|Pete Alonso of the Mets digging in against San Diego's Chris Paddack. Photo by Jason Schott.|
The Mets opened a three-game set with the San Diego Padres at Citi Field on Tuesday night, and it was clear this series would be a showcase of four of the best young stars in the game.
San Diego sent 23-year old Chris Paddack to the mound with a record of 6-4 with a superb 2.70 ERA. In his prior outing, on July 17 at Miami, he took a perfect game into the sixth and a no-hitter into the eighth, as he went 7 2/3 innings, allowing just one hit and one walk, while striking out eight. His 0.87 WHIP is the best in Padres history among starters who have made 15-plus starts, ahead of Randy Jones' 1.03 WHIP in his 1976 Cy Young Award-winning season.
Leading off for the Padres was 20-year old shortstop Fernando Tatis, Jr., who entered Tuesday hitting .324 with 16 home runs and 39 RBI.
Tatis, Jr., will certainly be in the Rookie of the Year conversation with Mets slugger Pete Alonso, who made the All-Star team and won the Home Run Derby.
Alonso has already set franchise records in home runs, RBI, and extra base hits. He entered this one with 33 homers, 75 RBI, and 56 extra-base hits, while hitting .265.
Mets Manager Mickey Callaway said of Tatis, Jr., before the game, "He's a young talented player with energy, he can swing the bat. You make a mistake, he's going to hurt you. Defense is pretty good, so he's going to be a good player for a long time. Obviously, he's got the pedigree, he's got the family name," referring to his father, who played for Texas, St. Loius, Montreal, Baltimore, and the Mets in an 11-year career (1997-2010).
Callaway continued, "I think he's got a lot of confidence; that's the one thing that sticks out about a lot of these young players that are playing the game these days, the Alonsos, and even Paddack, whose throwing against us tonight. These guys have a lot of confidence. They go out there, they know they can play and it seems like the older players allow them to just be themselves, which is different than what you've seen in the past. They would kind of, you know, bend their ears back if they thought they were acting too out of line, but I think that the veterans nowadays let these young kids play and it's kind of fun to watch."
The other young anchor in the Mets' lineup is second-year player Jeff McNeil, who entered with a National League-leading average of .339, with 9 home runs and 41 RBI.
With all these big performances, it's a wonder both teams entered this one well below .500, with San Diego at 47-52 and the Mets at 45-54, and hanging on to any hope of a run at the second wild card spot.
In Tuesday night's game, the Mets were led by a pair of 36-year-olds, as Robinson Cano hit three home runs, and Jason Vargas threw six shutout innings, allowing just one hit, as they won, 5-2.
Cano is just the 13th Met in history to have a three-homer game, and only the third at home.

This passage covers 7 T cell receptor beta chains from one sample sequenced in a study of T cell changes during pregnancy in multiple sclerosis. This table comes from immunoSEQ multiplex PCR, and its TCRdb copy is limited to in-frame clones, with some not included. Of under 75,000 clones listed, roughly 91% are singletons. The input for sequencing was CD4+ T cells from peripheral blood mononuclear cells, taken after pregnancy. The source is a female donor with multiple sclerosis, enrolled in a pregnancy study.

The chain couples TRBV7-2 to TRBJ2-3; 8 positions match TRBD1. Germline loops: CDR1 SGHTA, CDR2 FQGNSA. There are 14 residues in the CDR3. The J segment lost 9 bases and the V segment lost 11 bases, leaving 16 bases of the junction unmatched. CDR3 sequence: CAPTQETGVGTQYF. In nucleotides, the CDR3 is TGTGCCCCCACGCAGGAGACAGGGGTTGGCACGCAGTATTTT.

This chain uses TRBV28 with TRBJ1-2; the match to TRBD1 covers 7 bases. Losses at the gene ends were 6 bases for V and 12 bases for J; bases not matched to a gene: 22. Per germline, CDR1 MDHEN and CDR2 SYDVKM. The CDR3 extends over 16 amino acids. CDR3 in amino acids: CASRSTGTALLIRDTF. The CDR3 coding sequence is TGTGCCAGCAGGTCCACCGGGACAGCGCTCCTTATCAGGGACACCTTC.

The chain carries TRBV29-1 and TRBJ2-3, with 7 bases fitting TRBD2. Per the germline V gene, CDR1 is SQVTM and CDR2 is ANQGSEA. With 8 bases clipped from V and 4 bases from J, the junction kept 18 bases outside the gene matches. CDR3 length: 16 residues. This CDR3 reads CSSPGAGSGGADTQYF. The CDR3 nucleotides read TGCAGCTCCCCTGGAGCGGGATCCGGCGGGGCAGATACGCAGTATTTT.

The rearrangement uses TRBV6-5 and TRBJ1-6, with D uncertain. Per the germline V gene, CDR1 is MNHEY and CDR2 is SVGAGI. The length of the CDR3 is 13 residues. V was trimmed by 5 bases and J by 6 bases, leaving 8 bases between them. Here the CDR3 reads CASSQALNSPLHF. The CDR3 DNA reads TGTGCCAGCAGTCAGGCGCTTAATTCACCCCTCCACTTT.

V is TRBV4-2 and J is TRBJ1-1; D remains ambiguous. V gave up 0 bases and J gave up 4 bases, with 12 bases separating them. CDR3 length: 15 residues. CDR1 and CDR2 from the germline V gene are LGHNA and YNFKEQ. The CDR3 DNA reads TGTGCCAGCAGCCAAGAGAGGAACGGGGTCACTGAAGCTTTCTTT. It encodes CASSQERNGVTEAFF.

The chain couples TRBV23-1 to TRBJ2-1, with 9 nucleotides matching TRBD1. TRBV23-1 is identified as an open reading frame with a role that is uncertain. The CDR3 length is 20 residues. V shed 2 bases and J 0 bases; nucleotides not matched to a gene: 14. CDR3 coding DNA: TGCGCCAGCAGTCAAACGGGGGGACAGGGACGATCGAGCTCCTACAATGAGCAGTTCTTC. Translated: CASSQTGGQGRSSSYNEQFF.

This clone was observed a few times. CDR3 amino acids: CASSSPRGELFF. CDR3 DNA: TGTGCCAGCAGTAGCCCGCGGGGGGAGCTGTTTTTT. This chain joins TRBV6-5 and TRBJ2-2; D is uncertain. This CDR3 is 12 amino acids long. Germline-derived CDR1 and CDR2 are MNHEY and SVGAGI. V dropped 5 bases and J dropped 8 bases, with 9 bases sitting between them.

Callaway said of Cano's big night, "We were seeing signs of it a little ways back when he was hitting the ball hard, but hitting it at people, and then he went through that period where the groundballs started finding holes, and now he's driving the ball. Three homers, I mean it doesn't happen often - that's the first time he's ever done it - but you could see the power and the stroke coming. So, he's done a great job of working hard, he's been on a plan, and he's been working diligently every day to have a night like tonight."
Cano's first homer was a solo shot in the fourth, which was just the Mets' second hit of the game against Paddack.
In the sixth, after Alonso led off the inning with a walk, he launched another bomb to right field for a two-run shot off Paddack to give the Mets a 3-0 lead.
The same formula worked again in the seventh, as Alonso drew a two-out walk, and then Cano launched another homer, this time against Logan Allen, into right field to make it 5-0.
San Diego got one in the eighth against Robert Gsellman as Tatis Jr. got a single and scored on a sacrifice fly from Hunter Renfroe.
In the ninth, Mets reliever Justin Wilson walked the first two batters he faced, and he was pulled for closer Edwin Diaz.
With two out, Tatis, Jr. laced an RBI double up the gap in left field to make it 5-2, and then got Margot to line out to left to end it.
Vargas had perhaps his best outing of the season, as he did not allow a hit until the fifth inning, scattering four works and striking out eight. He improved to 5-5 on the season and lowered his ERA to 3.96.
Callaway said of what he saw from Vargas in this one, "Just wicked changeup, and they can't lay off of it. That thing must look thigh-high coming through the zone, next thing you know, it's down at their shoestrings, so he just continues to execute pitches. I love when a guy's throwing 83 and he pounds you and backs you off the dish. That's one of the coolest things ever; you try to get guys that throw 95 to do that and they won't, and then we get a guy that throws 83, 84, and he backs them off and then executes a changeup away. He just knows how to pitch, you know, he's not afraid; he's going to execute pitches. He's never going to give in, and lately, well, for a long period of time, most of the year this year, he's done a heck of a job, and been the Jason Vargas that we knew he could be."